Servais Knaven is getting goosebumps, not due to the cold weather but because Paris-Roubaix is around the corner. He helps direct team Sky on Sunday, 12 years after he escaped to win the race known as the Hell of the North.

“It’s the only race where I feel that I still wish I was racing,” he told Cycling Weekly.

He now has eight men to look after. Geraint Thomas heads the team, but the ranks include several heavy hitters like Bernhard Eisel and Mat Hayman. Ian Stannard and Edvald Boasson Hagen round-out Sky’s front.

In the past fews days, they have pulled themselves together after a Tour of Flanders beating. Yesterday they raced Scheldeprijs, but mostly thinking ahead to the Hell of the North.

Paris-Roubaix gets its nickname thanks to the cobble sectors, this year totalling 52.6 kilometres of the total 254-kilometre parcours just south of the Belgian border. It is just as hard, or worse, than Flanders last Sunday.

Flanders slip

Thomas led Sky into the Tour of Flanders. He looked ready to strike as the race approached its final phases, but then a small crash took him out with 36 kilometres to race. With the help of Salvatore Puccio, he chased back. He was exhausted, though, when Fabian Cancellara (RadioShack-Leopard) started his attacks on the Oude Kwaremont.

Boasson Hagen remained, locked onto Cancellara and Peter Sagan but was unable to respond.

“We’ve been talking about Flanders, about getting better, about getting the good morale and good form back,” Knaven said.

“Maybe if [Thomas] didn’t have a wheel change, maybe he would’ve had a chance. At that moment, you hope he can still hang on, but being honest, it’s hard to make a big effort to come back and then 10 minutes later you have to make the biggest effort of the race. It was a real pity for G and the whole team. When you are there, you have the legs, it’s the worst that can happen.”

Reading into the result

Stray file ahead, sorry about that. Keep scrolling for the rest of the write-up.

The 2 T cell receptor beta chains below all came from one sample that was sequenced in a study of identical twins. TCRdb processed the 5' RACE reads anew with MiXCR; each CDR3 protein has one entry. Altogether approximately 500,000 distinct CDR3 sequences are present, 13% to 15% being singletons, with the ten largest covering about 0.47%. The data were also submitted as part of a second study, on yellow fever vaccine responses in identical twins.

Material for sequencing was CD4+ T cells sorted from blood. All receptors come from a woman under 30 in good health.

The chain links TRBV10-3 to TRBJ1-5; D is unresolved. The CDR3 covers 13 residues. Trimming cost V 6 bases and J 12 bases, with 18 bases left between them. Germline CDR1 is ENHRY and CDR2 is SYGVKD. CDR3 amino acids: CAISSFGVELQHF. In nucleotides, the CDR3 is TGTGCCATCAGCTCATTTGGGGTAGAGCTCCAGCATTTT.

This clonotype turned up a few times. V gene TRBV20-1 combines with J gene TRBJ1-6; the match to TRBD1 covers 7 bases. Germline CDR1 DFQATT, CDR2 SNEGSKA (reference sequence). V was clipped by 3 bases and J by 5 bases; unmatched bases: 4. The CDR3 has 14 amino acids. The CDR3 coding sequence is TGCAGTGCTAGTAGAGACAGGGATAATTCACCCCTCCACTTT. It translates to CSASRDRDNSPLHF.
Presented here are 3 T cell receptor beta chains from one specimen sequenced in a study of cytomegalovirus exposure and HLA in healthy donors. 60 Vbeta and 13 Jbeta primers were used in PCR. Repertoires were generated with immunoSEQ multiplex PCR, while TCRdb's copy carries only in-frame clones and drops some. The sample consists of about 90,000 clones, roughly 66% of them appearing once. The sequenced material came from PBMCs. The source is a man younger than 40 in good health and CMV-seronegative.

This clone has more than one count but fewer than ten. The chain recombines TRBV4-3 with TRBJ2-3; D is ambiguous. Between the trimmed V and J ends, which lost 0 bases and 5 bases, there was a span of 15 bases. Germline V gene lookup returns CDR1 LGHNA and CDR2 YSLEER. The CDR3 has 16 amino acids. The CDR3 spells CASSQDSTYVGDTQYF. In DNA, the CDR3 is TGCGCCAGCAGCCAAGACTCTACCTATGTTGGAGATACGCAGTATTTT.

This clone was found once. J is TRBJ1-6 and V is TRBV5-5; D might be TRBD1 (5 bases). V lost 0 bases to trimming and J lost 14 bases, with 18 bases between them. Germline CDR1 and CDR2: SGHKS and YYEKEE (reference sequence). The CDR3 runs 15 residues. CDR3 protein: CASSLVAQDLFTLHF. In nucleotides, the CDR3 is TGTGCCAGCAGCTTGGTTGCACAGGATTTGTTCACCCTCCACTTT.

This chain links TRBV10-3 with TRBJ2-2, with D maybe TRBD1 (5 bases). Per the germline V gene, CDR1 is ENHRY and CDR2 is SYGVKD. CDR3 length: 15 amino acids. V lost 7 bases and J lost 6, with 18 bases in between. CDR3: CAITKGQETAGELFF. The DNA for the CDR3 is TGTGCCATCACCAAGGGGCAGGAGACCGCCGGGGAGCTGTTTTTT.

Given the result, Sky appears two steps behind Cancellara and his RadioShack team. They drove the race nearly from start, cumulating with Cancellara’s Kwaremont attack.

The team General Manager Luca Guercilena told Cycling Weekly that the pressure would be on RadioShack to do the same in Roubaix. He expects the team to do so, but he also expects their rivals to make life difficult.

Knaven is planning Sky’s tactics.

“Cancellara will be the favourite again. You must not wait until Carrefour de l’Arbre [sector] or maybe a few sections before. If you are with him, maybe you can follow him, but looking at Sunday, it could be that you have to race for second,” Knaven continued.

“You need to be ready to attack him, but on Sunday there weren’t many moment where you could try something with a good chance of beating him. The speed was so high and his team was controlling the race well.

“How are they [RadioShack] going to do it? A few years ago [2011], Fabian was the favourite, then the break stayed away. It’s so hard to predict a classic, you really have to see on the day what the best plan is. You have to be there and ready to take action, but it’s hard to know, you have to see the wind direction. A classic is totally different from [a Grand Tour].”

Related links



Paris-Roubaix 2013: The Big Preview



Paris-Roubaix 2013: Start list



Spring Classics 2013: Coverage index